It is only pointing out at one thing and that existence of the high-level corruption. Unless the corrupt and unethical practices had been adhered by the contractors, such incidents could never ever take place. The collapsing construction and sinking roads are the finest examples of the same. Stories of retaining walls collapsing and roads developing potholes, among other incidents, during the monsoons are becoming a regular feature in the State. By all accounts these incidents point to bad or illegal constructions and incomplete pre-monsoon works, causing harm not only to live and vehicles but creating a heavy dent to the State government’s financial and other resources.
The first shower of heavy rains in Goa, once again, brought in its wake a spate of floods, uprooted trees, overflowing gutters, inundated roads, minor landslides and collapse of several retaining walls. The problem keeps repeating itself every monsoon despite repeated assurance from the government. Shoddy pre-monsoon works and illegally or poorly constructed walls have put the government in the dock once again. With an updated weather bulletin predicting heavy to very heavy rainfall till June 28, the public has to brace for more such eventualities arising out of sheer negligence.
According to the Herald, two people were injured as a tree came crashing down on their car at Dhavlim. In another incident, a minor landslide inside the parking lot of a hotel in Panjim damaged two parked vehicles. And another major accident was averted when a retaining wall constructed by the government, near a marine workshop, in Betim collapsed. According to those in the know, poor construction, despite heavy investments and multiple works around the area had weakened the wall.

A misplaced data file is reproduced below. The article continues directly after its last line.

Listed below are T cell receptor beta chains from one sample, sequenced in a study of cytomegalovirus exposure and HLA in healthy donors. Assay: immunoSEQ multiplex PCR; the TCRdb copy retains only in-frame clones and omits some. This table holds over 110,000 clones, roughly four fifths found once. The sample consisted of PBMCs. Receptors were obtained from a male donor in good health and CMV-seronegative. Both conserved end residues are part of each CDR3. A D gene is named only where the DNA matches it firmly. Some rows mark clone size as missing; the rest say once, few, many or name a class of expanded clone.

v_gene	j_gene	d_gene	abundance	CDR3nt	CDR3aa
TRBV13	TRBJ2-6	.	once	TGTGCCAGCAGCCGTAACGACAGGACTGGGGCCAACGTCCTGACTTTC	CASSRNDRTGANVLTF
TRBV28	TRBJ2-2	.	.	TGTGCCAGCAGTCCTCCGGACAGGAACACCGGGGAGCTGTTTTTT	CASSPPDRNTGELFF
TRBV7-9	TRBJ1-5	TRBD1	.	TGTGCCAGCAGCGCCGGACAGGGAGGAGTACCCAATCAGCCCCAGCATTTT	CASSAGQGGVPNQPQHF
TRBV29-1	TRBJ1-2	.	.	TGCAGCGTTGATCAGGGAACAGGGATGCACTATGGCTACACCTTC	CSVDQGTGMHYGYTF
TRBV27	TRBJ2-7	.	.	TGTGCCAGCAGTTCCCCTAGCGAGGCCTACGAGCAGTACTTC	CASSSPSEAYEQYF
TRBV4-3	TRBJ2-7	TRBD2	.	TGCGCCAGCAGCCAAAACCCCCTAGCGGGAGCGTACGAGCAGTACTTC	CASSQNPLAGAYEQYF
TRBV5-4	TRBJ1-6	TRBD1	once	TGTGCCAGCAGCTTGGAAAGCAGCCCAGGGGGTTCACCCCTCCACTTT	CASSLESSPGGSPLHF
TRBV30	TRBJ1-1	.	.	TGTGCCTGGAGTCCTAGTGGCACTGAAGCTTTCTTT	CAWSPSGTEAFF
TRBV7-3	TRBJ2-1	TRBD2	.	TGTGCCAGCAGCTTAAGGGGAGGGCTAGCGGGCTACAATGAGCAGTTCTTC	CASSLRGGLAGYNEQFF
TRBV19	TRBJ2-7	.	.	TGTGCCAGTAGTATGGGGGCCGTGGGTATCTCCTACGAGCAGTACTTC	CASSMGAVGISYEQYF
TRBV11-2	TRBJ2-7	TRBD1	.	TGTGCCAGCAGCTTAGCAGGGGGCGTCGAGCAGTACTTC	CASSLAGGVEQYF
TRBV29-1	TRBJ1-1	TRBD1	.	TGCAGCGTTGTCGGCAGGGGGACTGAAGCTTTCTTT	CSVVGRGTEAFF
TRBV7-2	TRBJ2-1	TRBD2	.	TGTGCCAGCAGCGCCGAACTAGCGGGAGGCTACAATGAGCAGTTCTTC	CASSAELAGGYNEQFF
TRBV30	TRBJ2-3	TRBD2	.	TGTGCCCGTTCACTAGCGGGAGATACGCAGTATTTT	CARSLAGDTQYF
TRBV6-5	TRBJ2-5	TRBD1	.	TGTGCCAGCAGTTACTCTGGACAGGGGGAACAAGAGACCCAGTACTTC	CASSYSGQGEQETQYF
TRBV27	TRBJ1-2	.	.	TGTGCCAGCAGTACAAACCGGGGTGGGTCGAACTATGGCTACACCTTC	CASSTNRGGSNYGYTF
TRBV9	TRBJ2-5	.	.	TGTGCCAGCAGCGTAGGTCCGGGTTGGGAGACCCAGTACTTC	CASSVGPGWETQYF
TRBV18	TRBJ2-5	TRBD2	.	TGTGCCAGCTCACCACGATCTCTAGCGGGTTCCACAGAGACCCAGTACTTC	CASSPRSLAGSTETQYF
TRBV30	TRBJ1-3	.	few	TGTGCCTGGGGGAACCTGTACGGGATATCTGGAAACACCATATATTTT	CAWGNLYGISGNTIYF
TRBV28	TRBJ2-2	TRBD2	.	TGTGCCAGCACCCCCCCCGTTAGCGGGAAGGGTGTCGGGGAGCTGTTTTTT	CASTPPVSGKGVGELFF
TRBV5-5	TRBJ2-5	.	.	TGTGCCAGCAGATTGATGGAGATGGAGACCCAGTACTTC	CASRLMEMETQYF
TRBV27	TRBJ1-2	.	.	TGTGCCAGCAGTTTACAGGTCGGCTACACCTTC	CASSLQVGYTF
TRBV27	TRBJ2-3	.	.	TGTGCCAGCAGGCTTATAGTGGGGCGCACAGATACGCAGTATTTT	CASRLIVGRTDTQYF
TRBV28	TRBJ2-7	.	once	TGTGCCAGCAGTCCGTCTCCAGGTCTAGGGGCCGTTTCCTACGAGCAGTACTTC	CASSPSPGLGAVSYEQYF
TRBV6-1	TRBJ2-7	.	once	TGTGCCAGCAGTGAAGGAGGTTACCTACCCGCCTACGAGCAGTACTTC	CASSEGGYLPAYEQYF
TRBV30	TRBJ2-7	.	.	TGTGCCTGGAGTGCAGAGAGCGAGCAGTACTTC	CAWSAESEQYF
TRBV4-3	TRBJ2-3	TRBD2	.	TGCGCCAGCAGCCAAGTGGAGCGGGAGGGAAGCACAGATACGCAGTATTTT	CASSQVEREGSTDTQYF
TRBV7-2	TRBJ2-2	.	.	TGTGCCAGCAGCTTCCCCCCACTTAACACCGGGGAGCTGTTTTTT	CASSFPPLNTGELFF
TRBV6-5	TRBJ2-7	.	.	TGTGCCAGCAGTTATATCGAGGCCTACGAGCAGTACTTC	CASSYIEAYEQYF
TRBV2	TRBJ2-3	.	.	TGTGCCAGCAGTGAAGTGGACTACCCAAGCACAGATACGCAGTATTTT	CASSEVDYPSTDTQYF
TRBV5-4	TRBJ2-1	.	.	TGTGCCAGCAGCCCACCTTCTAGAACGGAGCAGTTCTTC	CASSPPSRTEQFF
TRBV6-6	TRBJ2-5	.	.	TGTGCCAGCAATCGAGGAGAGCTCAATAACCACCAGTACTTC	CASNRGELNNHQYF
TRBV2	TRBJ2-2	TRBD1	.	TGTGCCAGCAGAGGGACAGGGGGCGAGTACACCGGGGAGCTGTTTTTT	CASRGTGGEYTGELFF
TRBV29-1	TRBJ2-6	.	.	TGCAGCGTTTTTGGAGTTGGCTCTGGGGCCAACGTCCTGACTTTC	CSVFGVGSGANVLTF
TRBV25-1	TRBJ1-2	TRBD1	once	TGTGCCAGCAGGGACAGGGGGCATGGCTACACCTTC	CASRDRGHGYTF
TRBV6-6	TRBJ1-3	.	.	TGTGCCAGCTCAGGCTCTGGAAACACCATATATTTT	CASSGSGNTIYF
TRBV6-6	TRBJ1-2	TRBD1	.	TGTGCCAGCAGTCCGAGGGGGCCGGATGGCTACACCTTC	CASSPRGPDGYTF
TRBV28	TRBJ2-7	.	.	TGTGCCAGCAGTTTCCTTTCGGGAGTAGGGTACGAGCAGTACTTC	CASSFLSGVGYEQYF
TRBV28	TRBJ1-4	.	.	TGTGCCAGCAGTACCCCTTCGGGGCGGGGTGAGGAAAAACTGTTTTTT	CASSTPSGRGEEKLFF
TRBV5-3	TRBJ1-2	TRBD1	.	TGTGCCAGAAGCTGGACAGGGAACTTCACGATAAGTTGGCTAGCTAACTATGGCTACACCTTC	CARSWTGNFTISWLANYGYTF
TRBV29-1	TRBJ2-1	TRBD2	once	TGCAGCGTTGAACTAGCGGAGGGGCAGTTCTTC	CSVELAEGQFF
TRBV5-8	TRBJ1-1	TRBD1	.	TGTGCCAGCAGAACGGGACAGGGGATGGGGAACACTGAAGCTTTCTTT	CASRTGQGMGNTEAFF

According to Porvorim MLA Rohan Khaunte, the site was sensitive for a number of years in terms of vehicles, hence a retaining wall was built. Underground cabling works were also underway simultaneously. He has demanded a detailed report from the Public Works Department and also initiated action against the contractor for cabling for haphazard work.
According to the Navhind Times, in two other incidents, one of a boulder sliding down from the hill at Altinho and massive damage to Mercedes car, parked at a hotel near Club Vasco da Gama in Panaji when a retaining wall crashed on it. In Candolim, in what can be termed as slip-shod work at a great cost, a newly repaired road developed potholes.
According to a report in the Times of India, in June 2018, the newly constructed vehicular overbridge in Canacona developed a crack on its retaining wall during the monsoons, posing a threat to vehicles and people. PWD officials have confirmed that the fissure between the retaining wall and the bridge span had occurred due to proper channels not being created for water to flow down.
In another case of sheer neglect last year, according to The Goan, the retaining wall of Fatorda stadium running parallel to the church collapsed during rains damaging two cars and destroying property worth Rs 5 lakhs in the process. The stadium officials were quick to wash off their hands. Rather, they blamed the owners for parking their vehicles in a no-parking zone, although no board to this effect was on display here. When confronted the Stadium manager, clarified that the wall was an old one built around 27 years ago when the Nehru stadium was constructed in the 1980s.
The incidents keep piling up and the blame keeps being apportioned to various government officials and departments, with no solution in sight. In would seem that the powers concerned are only keen on filling their coffers while the common man, who pays his honest taxes, continues to fight the deluge of rain and poor constructions alone.